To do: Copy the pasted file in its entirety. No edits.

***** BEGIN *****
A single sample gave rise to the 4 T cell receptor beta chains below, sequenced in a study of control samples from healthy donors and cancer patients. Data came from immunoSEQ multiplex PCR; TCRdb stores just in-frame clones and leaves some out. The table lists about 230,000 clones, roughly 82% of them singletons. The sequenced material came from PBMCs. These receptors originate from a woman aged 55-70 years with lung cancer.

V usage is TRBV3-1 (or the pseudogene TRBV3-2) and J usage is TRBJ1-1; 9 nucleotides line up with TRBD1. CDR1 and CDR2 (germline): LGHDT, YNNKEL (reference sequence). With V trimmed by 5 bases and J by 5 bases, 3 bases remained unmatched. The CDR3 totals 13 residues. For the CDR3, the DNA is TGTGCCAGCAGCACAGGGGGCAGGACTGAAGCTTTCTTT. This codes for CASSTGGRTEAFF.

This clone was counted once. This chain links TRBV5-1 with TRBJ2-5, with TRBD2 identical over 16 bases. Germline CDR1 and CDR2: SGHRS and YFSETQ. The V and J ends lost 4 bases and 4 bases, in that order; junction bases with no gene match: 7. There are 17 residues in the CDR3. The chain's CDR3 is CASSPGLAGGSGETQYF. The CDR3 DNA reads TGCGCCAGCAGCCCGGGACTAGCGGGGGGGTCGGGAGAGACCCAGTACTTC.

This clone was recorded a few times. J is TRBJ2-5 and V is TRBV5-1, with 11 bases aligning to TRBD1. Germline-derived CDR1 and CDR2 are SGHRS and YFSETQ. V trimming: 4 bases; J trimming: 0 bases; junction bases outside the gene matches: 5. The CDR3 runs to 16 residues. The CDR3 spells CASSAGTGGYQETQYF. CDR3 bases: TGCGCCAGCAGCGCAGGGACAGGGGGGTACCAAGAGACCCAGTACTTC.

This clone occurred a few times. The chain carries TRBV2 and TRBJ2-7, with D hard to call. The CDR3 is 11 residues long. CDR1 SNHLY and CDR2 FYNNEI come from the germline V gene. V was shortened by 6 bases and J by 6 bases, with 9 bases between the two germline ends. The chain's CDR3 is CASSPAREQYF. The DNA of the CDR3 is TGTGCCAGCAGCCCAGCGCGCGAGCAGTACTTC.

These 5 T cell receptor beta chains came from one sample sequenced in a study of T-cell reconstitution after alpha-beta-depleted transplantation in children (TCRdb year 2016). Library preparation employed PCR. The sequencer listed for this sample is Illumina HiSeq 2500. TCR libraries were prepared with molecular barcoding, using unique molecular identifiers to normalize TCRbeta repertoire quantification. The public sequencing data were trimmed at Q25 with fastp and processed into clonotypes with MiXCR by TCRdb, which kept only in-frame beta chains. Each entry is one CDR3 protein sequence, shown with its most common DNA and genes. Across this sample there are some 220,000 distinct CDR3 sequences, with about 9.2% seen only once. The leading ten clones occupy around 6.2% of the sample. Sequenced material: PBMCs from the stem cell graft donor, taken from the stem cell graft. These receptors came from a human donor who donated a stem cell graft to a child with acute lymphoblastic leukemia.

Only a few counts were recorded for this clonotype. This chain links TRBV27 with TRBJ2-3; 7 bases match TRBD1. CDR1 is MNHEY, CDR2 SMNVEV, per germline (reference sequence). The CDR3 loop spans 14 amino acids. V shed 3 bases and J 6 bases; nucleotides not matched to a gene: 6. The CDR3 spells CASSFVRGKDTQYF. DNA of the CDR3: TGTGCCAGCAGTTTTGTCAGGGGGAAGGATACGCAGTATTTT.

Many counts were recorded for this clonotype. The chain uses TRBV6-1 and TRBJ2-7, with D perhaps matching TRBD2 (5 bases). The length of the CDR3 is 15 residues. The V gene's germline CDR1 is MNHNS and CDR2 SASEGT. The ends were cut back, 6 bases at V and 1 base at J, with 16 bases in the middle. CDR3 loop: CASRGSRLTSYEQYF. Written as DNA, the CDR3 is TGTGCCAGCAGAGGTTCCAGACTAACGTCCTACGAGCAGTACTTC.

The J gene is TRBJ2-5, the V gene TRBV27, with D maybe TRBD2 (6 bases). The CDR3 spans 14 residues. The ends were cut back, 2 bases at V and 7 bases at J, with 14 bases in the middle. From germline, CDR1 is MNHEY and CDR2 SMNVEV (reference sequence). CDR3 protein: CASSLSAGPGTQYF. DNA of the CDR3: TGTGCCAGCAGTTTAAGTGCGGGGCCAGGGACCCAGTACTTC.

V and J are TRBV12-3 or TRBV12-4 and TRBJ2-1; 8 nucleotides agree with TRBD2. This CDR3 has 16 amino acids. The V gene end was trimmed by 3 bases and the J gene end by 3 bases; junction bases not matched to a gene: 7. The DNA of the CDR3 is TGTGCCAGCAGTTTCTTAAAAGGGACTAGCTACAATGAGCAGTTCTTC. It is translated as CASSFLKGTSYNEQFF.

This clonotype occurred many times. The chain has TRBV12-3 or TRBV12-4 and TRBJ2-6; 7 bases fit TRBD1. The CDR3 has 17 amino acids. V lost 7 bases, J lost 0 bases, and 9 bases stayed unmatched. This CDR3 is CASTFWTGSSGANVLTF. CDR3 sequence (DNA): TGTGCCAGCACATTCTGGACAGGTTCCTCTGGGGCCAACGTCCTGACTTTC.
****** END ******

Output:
A single sample gave rise to the 4 T cell receptor beta chains below, sequenced in a study of control samples from healthy donors and cancer patients. Data came from immunoSEQ multiplex PCR; TCRdb stores just in-frame clones and leaves some out. The table lists about 230,000 clones, roughly 82% of them singletons. The sequenced material came from PBMCs. These receptors originate from a woman aged 55-70 years with lung cancer.

V usage is TRBV3-1 (or the pseudogene TRBV3-2) and J usage is TRBJ1-1; 9 nucleotides line up with TRBD1. CDR1 and CDR2 (germline): LGHDT, YNNKEL (reference sequence). With V trimmed by 5 bases and J by 5 bases, 3 bases remained unmatched. The CDR3 totals 13 residues. For the CDR3, the DNA is TGTGCCAGCAGCACAGGGGGCAGGACTGAAGCTTTCTTT. This codes for CASSTGGRTEAFF.

This clone was counted once. This chain links TRBV5-1 with TRBJ2-5, with TRBD2 identical over 16 bases. Germline CDR1 and CDR2: SGHRS and YFSETQ. The V and J ends lost 4 bases and 4 bases, in that order; junction bases with no gene match: 7. There are 17 residues in the CDR3. The chain's CDR3 is CASSPGLAGGSGETQYF. The CDR3 DNA reads TGCGCCAGCAGCCCGGGACTAGCGGGGGGGTCGGGAGAGACCCAGTACTTC.

This clone was recorded a few times. J is TRBJ2-5 and V is TRBV5-1, with 11 bases aligning to TRBD1. Germline-derived CDR1 and CDR2 are SGHRS and YFSETQ. V trimming: 4 bases; J trimming: 0 bases; junction bases outside the gene matches: 5. The CDR3 runs to 16 residues. The CDR3 spells CASSAGTGGYQETQYF. CDR3 bases: TGCGCCAGCAGCGCAGGGACAGGGGGGTACCAAGAGACCCAGTACTTC.

This clone occurred a few times. The chain carries TRBV2 and TRBJ2-7, with D hard to call. The CDR3 is 11 residues long. CDR1 SNHLY and CDR2 FYNNEI come from the germline V gene. V was shortened by 6 bases and J by 6 bases, with 9 bases between the two germline ends. The chain's CDR3 is CASSPAREQYF. The DNA of the CDR3 is TGTGCCAGCAGCCCAGCGCGCGAGCAGTACTTC.

These 5 T cell receptor beta chains came from one sample sequenced in a study of T-cell reconstitution after alpha-beta-depleted transplantation in children (TCRdb year 2016). Library preparation employed PCR. The sequencer listed for this sample is Illumina HiSeq 2500. TCR libraries were prepared with molecular barcoding, using unique molecular identifiers to normalize TCRbeta repertoire quantification. The public sequencing data were trimmed at Q25 with fastp and processed into clonotypes with MiXCR by TCRdb, which kept only in-frame beta chains. Each entry is one CDR3 protein sequence, shown with its most common DNA and genes. Across this sample there are some 220,000 distinct CDR3 sequences, with about 9.2% seen only once. The leading ten clones occupy around 6.2% of the sample. Sequenced material: PBMCs from the stem cell graft donor, taken from the stem cell graft. These receptors came from a human donor who donated a stem cell graft to a child with acute lymphoblastic leukemia.

Only a few counts were recorded for this clonotype. This chain links TRBV27 with TRBJ2-3; 7 bases match TRBD1. CDR1 is MNHEY, CDR2 SMNVEV, per germline (reference sequence). The CDR3 loop spans 14 amino acids. V shed 3 bases and J 6 bases; nucleotides not matched to a gene: 6. The CDR3 spells CASSFVRGKDTQYF. DNA of the CDR3: TGTGCCAGCAGTTTTGTCAGGGGGAAGGATACGCAGTATTTT.

Many counts were recorded for this clonotype. The chain uses TRBV6-1 and TRBJ2-7, with D perhaps matching TRBD2 (5 bases). The length of the CDR3 is 15 residues. The V gene's germline CDR1 is MNHNS and CDR2 SASEGT. The ends were cut back, 6 bases at V and 1 base at J, with 16 bases in the middle. CDR3 loop: CASRGSRLTSYEQYF. Written as DNA, the CDR3 is TGTGCCAGCAGAGGTTCCAGACTAACGTCCTACGAGCAGTACTTC.

The J gene is TRBJ2-5, the V gene TRBV27, with D maybe TRBD2 (6 bases). The CDR3 spans 14 residues. The ends were cut back, 2 bases at V and 7 bases at J, with 14 bases in the middle. From germline, CDR1 is MNHEY and CDR2 SMNVEV (reference sequence). CDR3 protein: CASSLSAGPGTQYF. DNA of the CDR3: TGTGCCAGCAGTTTAAGTGCGGGGCCAGGGACCCAGTACTTC.

V and J are TRBV12-3 or TRBV12-4 and TRBJ2-1; 8 nucleotides agree with TRBD2. This CDR3 has 16 amino acids. The V gene end was trimmed by 3 bases and the J gene end by 3 bases; junction bases not matched to a gene: 7. The DNA of the CDR3 is TGTGCCAGCAGTTTCTTAAAAGGGACTAGCTACAATGAGCAGTTCTTC. It is translated as CASSFLKGTSYNEQFF.

This clonotype occurred many times. The chain has TRBV12-3 or TRBV12-4 and TRBJ2-6; 7 bases fit TRBD1. The CDR3 has 17 amino acids. V lost 7 bases, J lost 0 bases, and 9 bases stayed unmatched. This CDR3 is CASTFWTGSSGANVLTF. CDR3 sequence (DNA): TGTGCCAGCACATTCTGGACAGGTTCCTCTGGGGCCAACGTCCTGACTTTC.